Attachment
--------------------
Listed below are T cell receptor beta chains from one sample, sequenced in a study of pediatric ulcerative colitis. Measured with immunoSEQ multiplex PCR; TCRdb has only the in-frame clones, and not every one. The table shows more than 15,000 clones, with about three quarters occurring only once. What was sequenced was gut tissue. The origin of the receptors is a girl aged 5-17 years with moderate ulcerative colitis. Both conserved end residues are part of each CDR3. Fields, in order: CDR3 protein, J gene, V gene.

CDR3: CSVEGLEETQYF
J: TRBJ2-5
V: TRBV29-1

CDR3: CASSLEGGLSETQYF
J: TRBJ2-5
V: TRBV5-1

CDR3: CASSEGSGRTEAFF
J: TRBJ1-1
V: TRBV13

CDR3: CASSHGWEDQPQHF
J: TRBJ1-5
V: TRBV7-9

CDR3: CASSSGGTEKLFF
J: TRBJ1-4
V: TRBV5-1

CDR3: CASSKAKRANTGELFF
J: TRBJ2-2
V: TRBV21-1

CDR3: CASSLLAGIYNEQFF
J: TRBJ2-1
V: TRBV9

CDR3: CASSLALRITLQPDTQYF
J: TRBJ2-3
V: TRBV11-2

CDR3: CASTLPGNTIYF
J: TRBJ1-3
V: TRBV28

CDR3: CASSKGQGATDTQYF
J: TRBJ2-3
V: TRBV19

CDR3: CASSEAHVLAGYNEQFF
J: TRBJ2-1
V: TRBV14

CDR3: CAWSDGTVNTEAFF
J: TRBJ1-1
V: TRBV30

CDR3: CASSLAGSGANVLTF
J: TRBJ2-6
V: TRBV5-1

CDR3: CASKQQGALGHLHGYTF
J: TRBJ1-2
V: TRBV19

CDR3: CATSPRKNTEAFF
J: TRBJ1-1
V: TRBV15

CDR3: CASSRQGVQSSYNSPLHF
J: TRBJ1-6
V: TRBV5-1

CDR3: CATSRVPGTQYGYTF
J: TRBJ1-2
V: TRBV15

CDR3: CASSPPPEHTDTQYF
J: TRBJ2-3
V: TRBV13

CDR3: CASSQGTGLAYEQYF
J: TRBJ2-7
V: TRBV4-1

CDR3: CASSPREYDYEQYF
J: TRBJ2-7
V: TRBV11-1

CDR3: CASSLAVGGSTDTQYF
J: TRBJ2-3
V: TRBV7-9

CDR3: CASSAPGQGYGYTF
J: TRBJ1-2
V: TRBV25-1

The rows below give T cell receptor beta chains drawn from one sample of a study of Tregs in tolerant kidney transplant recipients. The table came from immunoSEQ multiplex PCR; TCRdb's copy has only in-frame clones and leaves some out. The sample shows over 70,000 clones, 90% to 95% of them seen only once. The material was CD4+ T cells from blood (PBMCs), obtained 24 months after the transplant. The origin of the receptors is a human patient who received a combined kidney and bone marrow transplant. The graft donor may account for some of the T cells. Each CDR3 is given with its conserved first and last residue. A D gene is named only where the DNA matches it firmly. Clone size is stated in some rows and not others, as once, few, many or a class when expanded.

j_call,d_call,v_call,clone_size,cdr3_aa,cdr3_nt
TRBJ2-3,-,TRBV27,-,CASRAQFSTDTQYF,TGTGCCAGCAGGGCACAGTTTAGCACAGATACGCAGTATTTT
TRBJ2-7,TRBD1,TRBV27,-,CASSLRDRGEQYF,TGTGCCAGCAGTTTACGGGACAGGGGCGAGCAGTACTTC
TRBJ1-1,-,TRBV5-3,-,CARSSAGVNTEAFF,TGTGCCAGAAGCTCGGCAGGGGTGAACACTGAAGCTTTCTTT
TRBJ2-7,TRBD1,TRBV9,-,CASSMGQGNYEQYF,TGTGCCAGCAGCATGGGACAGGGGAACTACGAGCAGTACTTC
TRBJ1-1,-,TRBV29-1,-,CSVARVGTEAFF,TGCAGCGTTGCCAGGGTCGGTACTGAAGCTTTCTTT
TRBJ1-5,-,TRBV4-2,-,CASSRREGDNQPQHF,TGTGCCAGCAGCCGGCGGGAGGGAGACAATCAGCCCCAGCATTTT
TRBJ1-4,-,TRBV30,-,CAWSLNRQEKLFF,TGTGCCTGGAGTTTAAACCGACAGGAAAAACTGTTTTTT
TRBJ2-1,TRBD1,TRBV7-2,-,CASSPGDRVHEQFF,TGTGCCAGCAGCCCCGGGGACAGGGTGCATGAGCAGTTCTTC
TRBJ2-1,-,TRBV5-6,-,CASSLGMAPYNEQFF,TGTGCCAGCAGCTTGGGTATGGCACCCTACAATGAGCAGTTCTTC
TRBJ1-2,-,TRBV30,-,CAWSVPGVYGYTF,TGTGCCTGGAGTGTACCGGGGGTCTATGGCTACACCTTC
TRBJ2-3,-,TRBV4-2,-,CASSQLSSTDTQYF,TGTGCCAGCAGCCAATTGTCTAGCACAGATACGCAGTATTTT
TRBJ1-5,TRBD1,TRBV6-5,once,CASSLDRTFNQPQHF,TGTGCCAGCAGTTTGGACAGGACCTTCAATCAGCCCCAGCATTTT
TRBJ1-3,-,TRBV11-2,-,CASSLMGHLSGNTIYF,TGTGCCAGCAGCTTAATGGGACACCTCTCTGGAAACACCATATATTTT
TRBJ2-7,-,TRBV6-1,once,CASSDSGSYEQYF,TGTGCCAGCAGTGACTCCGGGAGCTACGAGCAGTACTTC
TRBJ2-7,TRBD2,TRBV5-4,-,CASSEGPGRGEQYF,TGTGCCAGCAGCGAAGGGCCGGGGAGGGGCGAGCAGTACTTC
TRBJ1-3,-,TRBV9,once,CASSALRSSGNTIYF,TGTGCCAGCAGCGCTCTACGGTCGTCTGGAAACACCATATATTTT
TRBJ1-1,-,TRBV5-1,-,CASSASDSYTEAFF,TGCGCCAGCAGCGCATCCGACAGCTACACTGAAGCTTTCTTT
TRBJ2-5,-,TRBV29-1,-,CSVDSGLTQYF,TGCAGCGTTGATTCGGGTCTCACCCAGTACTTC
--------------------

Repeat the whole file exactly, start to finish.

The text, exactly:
Listed below are T cell receptor beta chains from one sample, sequenced in a study of pediatric ulcerative colitis. Measured with immunoSEQ multiplex PCR; TCRdb has only the in-frame clones, and not every one. The table shows more than 15,000 clones, with about three quarters occurring only once. What was sequenced was gut tissue. The origin of the receptors is a girl aged 5-17 years with moderate ulcerative colitis. Both conserved end residues are part of each CDR3. Fields, in order: CDR3 protein, J gene, V gene.

CDR3: CSVEGLEETQYF
J: TRBJ2-5
V: TRBV29-1

CDR3: CASSLEGGLSETQYF
J: TRBJ2-5
V: TRBV5-1

CDR3: CASSEGSGRTEAFF
J: TRBJ1-1
V: TRBV13

CDR3: CASSHGWEDQPQHF
J: TRBJ1-5
V: TRBV7-9

CDR3: CASSSGGTEKLFF
J: TRBJ1-4
V: TRBV5-1

CDR3: CASSKAKRANTGELFF
J: TRBJ2-2
V: TRBV21-1

CDR3: CASSLLAGIYNEQFF
J: TRBJ2-1
V: TRBV9

CDR3: CASSLALRITLQPDTQYF
J: TRBJ2-3
V: TRBV11-2

CDR3: CASTLPGNTIYF
J: TRBJ1-3
V: TRBV28

CDR3: CASSKGQGATDTQYF
J: TRBJ2-3
V: TRBV19

CDR3: CASSEAHVLAGYNEQFF
J: TRBJ2-1
V: TRBV14

CDR3: CAWSDGTVNTEAFF
J: TRBJ1-1
V: TRBV30

CDR3: CASSLAGSGANVLTF
J: TRBJ2-6
V: TRBV5-1

CDR3: CASKQQGALGHLHGYTF
J: TRBJ1-2
V: TRBV19

CDR3: CATSPRKNTEAFF
J: TRBJ1-1
V: TRBV15

CDR3: CASSRQGVQSSYNSPLHF
J: TRBJ1-6
V: TRBV5-1

CDR3: CATSRVPGTQYGYTF
J: TRBJ1-2
V: TRBV15

CDR3: CASSPPPEHTDTQYF
J: TRBJ2-3
V: TRBV13

CDR3: CASSQGTGLAYEQYF
J: TRBJ2-7
V: TRBV4-1

CDR3: CASSPREYDYEQYF
J: TRBJ2-7
V: TRBV11-1

CDR3: CASSLAVGGSTDTQYF
J: TRBJ2-3
V: TRBV7-9

CDR3: CASSAPGQGYGYTF
J: TRBJ1-2
V: TRBV25-1

The rows below give T cell receptor beta chains drawn from one sample of a study of Tregs in tolerant kidney transplant recipients. The table came from immunoSEQ multiplex PCR; TCRdb's copy has only in-frame clones and leaves some out. The sample shows over 70,000 clones, 90% to 95% of them seen only once. The material was CD4+ T cells from blood (PBMCs), obtained 24 months after the transplant. The origin of the receptors is a human patient who received a combined kidney and bone marrow transplant. The graft donor may account for some of the T cells. Each CDR3 is given with its conserved first and last residue. A D gene is named only where the DNA matches it firmly. Clone size is stated in some rows and not others, as once, few, many or a class when expanded.

j_call,d_call,v_call,clone_size,cdr3_aa,cdr3_nt
TRBJ2-3,-,TRBV27,-,CASRAQFSTDTQYF,TGTGCCAGCAGGGCACAGTTTAGCACAGATACGCAGTATTTT
TRBJ2-7,TRBD1,TRBV27,-,CASSLRDRGEQYF,TGTGCCAGCAGTTTACGGGACAGGGGCGAGCAGTACTTC
TRBJ1-1,-,TRBV5-3,-,CARSSAGVNTEAFF,TGTGCCAGAAGCTCGGCAGGGGTGAACACTGAAGCTTTCTTT
TRBJ2-7,TRBD1,TRBV9,-,CASSMGQGNYEQYF,TGTGCCAGCAGCATGGGACAGGGGAACTACGAGCAGTACTTC
TRBJ1-1,-,TRBV29-1,-,CSVARVGTEAFF,TGCAGCGTTGCCAGGGTCGGTACTGAAGCTTTCTTT
TRBJ1-5,-,TRBV4-2,-,CASSRREGDNQPQHF,TGTGCCAGCAGCCGGCGGGAGGGAGACAATCAGCCCCAGCATTTT
TRBJ1-4,-,TRBV30,-,CAWSLNRQEKLFF,TGTGCCTGGAGTTTAAACCGACAGGAAAAACTGTTTTTT
TRBJ2-1,TRBD1,TRBV7-2,-,CASSPGDRVHEQFF,TGTGCCAGCAGCCCCGGGGACAGGGTGCATGAGCAGTTCTTC
TRBJ2-1,-,TRBV5-6,-,CASSLGMAPYNEQFF,TGTGCCAGCAGCTTGGGTATGGCACCCTACAATGAGCAGTTCTTC
TRBJ1-2,-,TRBV30,-,CAWSVPGVYGYTF,TGTGCCTGGAGTGTACCGGGGGTCTATGGCTACACCTTC
TRBJ2-3,-,TRBV4-2,-,CASSQLSSTDTQYF,TGTGCCAGCAGCCAATTGTCTAGCACAGATACGCAGTATTTT
TRBJ1-5,TRBD1,TRBV6-5,once,CASSLDRTFNQPQHF,TGTGCCAGCAGTTTGGACAGGACCTTCAATCAGCCCCAGCATTTT
TRBJ1-3,-,TRBV11-2,-,CASSLMGHLSGNTIYF,TGTGCCAGCAGCTTAATGGGACACCTCTCTGGAAACACCATATATTTT
TRBJ2-7,-,TRBV6-1,once,CASSDSGSYEQYF,TGTGCCAGCAGTGACTCCGGGAGCTACGAGCAGTACTTC
TRBJ2-7,TRBD2,TRBV5-4,-,CASSEGPGRGEQYF,TGTGCCAGCAGCGAAGGGCCGGGGAGGGGCGAGCAGTACTTC
TRBJ1-3,-,TRBV9,once,CASSALRSSGNTIYF,TGTGCCAGCAGCGCTCTACGGTCGTCTGGAAACACCATATATTTT
TRBJ1-1,-,TRBV5-1,-,CASSASDSYTEAFF,TGCGCCAGCAGCGCATCCGACAGCTACACTGAAGCTTTCTTT
TRBJ2-5,-,TRBV29-1,-,CSVDSGLTQYF,TGCAGCGTTGATTCGGGTCTCACCCAGTACTTC